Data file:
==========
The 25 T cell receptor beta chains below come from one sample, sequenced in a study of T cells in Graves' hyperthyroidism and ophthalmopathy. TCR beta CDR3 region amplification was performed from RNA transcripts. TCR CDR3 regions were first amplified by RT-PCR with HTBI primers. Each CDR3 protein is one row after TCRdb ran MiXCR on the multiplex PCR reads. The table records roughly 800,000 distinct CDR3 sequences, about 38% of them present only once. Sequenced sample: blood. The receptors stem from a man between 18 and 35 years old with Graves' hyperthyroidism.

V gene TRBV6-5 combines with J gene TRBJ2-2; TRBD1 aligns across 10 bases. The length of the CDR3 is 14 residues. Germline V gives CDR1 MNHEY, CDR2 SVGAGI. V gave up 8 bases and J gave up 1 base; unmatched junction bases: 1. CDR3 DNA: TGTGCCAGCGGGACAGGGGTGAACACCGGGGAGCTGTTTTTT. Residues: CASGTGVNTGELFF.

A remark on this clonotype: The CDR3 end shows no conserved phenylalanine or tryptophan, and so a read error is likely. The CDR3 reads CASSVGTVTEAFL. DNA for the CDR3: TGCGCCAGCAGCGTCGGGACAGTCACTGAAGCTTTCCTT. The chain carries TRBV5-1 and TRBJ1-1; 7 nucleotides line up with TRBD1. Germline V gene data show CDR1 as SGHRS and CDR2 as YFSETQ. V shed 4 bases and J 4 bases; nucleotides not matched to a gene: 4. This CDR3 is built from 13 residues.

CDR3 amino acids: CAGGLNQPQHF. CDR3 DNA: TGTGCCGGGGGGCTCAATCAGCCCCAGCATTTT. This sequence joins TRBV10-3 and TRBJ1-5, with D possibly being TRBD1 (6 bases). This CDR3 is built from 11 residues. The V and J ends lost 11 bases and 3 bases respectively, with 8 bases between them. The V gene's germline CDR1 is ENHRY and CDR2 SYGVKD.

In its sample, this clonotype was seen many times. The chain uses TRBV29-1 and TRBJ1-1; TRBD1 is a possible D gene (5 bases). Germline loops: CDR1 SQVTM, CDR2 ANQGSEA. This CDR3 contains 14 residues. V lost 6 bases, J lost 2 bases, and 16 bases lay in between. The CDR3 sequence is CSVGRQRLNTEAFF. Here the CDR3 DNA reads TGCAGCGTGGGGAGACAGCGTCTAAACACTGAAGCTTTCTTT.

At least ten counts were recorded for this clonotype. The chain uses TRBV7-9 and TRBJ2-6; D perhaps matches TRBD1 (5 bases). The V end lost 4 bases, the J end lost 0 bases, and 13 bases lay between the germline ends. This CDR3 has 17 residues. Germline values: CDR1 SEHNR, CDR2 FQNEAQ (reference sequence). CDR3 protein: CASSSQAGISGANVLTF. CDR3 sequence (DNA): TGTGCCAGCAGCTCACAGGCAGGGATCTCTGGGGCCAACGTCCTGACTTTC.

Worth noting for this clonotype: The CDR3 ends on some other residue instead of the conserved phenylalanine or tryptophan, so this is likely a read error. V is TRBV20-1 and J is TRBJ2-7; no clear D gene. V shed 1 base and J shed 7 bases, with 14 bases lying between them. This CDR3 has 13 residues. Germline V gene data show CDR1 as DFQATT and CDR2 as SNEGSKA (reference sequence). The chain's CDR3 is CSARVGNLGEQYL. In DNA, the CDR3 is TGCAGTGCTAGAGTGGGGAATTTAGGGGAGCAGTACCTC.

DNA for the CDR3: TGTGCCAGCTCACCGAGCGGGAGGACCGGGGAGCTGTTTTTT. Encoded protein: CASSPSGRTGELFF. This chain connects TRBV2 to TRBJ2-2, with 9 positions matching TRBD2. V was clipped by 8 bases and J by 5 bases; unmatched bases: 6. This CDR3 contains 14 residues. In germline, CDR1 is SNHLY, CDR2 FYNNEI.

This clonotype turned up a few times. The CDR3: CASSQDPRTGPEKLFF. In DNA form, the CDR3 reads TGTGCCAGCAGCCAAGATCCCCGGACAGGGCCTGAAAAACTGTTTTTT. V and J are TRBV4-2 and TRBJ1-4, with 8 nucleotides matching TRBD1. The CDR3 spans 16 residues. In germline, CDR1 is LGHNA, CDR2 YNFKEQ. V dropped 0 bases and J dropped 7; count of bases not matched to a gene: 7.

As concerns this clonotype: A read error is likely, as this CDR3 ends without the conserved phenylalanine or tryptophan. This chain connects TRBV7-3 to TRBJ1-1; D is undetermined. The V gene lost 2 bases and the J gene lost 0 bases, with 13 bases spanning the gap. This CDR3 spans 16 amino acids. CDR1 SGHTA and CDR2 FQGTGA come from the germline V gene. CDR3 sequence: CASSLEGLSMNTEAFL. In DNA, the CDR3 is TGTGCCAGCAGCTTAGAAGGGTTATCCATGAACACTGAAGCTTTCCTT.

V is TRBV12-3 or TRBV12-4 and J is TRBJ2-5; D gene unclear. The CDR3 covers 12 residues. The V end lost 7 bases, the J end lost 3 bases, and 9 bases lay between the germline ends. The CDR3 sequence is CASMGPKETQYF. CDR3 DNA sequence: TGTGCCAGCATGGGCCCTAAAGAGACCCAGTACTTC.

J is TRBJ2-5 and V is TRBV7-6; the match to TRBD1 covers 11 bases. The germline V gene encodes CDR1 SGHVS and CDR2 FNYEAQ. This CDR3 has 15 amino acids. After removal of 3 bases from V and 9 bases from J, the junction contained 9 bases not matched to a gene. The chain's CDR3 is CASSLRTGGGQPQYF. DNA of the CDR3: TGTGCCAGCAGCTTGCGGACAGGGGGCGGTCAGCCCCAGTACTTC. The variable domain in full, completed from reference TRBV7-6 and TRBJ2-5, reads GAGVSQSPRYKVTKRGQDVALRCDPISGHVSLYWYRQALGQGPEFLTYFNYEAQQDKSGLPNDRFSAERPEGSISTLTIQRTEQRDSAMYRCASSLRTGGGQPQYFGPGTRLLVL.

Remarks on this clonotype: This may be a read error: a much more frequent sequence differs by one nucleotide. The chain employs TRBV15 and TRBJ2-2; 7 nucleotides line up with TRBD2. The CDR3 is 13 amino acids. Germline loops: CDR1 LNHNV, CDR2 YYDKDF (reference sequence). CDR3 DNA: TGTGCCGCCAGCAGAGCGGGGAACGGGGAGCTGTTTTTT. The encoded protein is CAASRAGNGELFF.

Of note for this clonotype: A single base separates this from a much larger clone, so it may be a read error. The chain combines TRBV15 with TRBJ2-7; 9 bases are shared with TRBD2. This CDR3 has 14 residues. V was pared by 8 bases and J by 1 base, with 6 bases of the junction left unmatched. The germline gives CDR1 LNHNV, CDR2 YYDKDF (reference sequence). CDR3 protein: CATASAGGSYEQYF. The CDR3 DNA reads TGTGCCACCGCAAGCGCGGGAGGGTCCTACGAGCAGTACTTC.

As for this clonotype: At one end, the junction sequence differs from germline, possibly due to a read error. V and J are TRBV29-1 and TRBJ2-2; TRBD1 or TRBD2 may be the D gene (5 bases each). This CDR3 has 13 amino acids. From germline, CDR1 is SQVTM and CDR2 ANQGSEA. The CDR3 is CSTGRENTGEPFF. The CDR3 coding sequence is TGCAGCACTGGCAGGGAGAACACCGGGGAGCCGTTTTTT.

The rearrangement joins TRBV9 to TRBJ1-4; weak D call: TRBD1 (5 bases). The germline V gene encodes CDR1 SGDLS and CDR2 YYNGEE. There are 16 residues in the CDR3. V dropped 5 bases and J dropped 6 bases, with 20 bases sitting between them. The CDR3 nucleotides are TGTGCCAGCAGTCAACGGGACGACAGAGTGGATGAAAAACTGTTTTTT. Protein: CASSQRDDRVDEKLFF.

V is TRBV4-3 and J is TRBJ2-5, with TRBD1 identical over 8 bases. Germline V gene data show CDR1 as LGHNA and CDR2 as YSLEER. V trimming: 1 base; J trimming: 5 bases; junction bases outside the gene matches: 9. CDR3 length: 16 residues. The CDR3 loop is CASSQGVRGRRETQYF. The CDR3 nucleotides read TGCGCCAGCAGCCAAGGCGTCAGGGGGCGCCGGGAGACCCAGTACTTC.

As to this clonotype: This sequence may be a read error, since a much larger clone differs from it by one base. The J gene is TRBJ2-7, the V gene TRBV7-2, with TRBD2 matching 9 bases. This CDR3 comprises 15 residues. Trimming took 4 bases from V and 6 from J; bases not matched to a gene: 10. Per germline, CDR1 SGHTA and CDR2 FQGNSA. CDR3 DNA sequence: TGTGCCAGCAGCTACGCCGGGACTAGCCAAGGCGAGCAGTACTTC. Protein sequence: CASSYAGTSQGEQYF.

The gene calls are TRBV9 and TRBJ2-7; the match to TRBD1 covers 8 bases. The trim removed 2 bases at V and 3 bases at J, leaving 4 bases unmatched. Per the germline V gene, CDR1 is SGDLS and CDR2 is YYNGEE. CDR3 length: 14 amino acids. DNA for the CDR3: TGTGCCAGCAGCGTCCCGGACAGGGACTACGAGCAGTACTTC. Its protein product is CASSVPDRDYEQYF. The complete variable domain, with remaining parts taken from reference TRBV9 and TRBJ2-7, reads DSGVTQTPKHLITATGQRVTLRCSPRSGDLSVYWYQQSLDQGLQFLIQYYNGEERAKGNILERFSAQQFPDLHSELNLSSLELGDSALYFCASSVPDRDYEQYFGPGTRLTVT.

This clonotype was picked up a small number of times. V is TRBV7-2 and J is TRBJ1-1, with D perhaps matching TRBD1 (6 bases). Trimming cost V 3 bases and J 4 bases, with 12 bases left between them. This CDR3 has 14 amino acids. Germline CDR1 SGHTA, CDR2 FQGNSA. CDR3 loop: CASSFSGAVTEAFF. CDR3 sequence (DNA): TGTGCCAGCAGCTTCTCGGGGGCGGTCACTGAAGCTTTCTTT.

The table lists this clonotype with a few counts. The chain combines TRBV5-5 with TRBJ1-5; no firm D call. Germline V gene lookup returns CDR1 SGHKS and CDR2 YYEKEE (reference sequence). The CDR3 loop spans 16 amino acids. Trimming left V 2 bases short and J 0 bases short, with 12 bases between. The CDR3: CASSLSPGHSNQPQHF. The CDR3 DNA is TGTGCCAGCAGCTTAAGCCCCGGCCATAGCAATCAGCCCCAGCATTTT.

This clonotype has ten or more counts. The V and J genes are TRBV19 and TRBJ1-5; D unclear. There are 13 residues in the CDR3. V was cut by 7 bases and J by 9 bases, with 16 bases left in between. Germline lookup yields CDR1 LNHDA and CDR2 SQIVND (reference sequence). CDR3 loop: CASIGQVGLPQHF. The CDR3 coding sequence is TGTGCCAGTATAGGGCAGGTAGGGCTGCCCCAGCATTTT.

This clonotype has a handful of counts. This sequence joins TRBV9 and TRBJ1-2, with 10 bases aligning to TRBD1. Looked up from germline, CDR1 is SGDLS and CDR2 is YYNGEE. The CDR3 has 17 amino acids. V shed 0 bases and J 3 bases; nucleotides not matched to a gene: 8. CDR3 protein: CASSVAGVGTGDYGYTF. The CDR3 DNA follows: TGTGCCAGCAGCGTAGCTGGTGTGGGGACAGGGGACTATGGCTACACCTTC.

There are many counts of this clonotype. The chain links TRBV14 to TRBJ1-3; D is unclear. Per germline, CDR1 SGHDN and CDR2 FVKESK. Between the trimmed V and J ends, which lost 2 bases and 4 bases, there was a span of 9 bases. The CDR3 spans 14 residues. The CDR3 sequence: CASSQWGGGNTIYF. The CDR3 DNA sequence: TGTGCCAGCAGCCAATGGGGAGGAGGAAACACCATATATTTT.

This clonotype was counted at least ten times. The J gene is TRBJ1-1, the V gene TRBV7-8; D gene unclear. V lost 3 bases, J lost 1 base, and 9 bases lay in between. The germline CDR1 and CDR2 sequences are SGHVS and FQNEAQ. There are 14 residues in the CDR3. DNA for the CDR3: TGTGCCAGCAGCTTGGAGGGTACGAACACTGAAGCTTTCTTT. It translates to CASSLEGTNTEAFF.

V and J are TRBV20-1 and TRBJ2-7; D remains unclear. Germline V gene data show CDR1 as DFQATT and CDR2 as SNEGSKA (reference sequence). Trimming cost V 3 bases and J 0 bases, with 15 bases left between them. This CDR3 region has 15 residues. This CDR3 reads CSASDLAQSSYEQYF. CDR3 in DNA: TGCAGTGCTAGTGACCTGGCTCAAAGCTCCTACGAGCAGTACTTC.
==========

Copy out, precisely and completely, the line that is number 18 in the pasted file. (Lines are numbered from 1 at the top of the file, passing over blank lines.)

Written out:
As to this clonotype: This sequence may be a read error, since a much larger clone differs from it by one base. The J gene is TRBJ2-7, the V gene TRBV7-2, with TRBD2 matching 9 bases. This CDR3 comprises 15 residues. Trimming took 4 bases from V and 6 from J; bases not matched to a gene: 10. Per germline, CDR1 SGHTA and CDR2 FQGNSA. CDR3 DNA sequence: TGTGCCAGCAGCTACGCCGGGACTAGCCAAGGCGAGCAGTACTTC. Protein sequence: CASSYAGTSQGEQYF.